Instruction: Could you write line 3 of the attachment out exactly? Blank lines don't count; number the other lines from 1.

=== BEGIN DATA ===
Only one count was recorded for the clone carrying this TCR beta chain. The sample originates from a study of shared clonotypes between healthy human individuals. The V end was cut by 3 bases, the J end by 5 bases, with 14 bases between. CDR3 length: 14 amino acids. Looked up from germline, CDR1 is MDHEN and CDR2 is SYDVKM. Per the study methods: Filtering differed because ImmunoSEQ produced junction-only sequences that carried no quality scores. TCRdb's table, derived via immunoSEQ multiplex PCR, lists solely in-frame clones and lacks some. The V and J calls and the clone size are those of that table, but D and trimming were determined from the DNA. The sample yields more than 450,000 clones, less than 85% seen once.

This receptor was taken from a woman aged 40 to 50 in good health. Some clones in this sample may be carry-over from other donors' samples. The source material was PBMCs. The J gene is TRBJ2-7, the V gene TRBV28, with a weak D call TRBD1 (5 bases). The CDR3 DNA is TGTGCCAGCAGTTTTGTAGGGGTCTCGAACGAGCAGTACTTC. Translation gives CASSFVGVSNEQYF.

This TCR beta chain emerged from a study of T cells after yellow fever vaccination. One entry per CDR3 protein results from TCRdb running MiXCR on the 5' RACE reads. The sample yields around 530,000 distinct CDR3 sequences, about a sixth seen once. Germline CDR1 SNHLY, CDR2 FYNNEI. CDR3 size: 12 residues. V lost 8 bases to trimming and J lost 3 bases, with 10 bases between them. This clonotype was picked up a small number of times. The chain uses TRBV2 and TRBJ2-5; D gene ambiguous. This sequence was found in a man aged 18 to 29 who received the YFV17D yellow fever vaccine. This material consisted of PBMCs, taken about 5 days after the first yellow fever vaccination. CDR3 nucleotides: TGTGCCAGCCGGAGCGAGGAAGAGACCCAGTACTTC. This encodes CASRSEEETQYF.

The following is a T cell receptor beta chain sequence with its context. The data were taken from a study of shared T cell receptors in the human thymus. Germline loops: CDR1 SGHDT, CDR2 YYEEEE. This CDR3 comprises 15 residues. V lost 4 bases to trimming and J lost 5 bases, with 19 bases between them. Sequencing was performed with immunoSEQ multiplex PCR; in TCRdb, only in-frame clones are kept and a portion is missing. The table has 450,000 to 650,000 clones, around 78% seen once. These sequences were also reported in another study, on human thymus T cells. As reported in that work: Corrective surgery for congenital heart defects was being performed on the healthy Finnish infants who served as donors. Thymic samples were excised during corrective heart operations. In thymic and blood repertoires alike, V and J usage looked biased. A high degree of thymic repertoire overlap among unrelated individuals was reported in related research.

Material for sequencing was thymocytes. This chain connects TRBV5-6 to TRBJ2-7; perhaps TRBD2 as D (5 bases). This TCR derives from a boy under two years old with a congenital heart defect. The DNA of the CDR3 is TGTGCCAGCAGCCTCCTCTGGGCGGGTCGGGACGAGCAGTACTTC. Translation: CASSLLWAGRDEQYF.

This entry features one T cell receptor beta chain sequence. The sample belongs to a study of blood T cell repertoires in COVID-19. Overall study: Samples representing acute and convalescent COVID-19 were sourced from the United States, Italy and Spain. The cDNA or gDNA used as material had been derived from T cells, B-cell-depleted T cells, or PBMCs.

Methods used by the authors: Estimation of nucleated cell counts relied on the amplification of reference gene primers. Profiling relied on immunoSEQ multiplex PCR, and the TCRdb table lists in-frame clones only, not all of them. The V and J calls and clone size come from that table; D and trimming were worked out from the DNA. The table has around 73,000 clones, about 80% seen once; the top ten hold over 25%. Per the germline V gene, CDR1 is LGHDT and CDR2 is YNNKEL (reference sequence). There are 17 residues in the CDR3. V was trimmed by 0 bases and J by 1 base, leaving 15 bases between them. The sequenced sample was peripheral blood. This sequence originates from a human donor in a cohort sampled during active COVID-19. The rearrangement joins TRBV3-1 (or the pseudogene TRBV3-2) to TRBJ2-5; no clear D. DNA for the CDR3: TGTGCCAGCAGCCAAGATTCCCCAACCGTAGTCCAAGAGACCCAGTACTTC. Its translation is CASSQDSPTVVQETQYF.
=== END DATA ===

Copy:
This TCR beta chain emerged from a study of T cells after yellow fever vaccination. One entry per CDR3 protein results from TCRdb running MiXCR on the 5' RACE reads. The sample yields around 530,000 distinct CDR3 sequences, about a sixth seen once. Germline CDR1 SNHLY, CDR2 FYNNEI. CDR3 size: 12 residues. V lost 8 bases to trimming and J lost 3 bases, with 10 bases between them. This clonotype was picked up a small number of times. The chain uses TRBV2 and TRBJ2-5; D gene ambiguous. This sequence was found in a man aged 18 to 29 who received the YFV17D yellow fever vaccine. This material consisted of PBMCs, taken about 5 days after the first yellow fever vaccination. CDR3 nucleotides: TGTGCCAGCCGGAGCGAGGAAGAGACCCAGTACTTC. This encodes CASRSEEETQYF.